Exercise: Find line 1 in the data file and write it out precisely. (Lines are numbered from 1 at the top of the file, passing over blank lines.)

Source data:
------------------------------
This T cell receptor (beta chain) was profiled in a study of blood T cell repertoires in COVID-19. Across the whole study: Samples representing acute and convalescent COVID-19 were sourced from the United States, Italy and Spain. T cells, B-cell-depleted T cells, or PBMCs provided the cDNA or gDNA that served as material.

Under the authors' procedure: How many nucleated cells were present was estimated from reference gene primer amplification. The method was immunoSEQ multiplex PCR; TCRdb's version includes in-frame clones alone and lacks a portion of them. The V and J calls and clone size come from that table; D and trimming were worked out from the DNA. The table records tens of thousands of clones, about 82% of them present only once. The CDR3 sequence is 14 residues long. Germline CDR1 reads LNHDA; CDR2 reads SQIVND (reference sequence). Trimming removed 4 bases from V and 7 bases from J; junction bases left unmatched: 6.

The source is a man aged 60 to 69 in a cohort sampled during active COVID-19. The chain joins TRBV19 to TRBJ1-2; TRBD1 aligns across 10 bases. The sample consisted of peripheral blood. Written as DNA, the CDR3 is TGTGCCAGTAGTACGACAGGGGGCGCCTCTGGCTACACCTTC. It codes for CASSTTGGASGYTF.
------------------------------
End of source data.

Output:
This T cell receptor (beta chain) was profiled in a study of blood T cell repertoires in COVID-19. Across the whole study: Samples representing acute and convalescent COVID-19 were sourced from the United States, Italy and Spain. T cells, B-cell-depleted T cells, or PBMCs provided the cDNA or gDNA that served as material.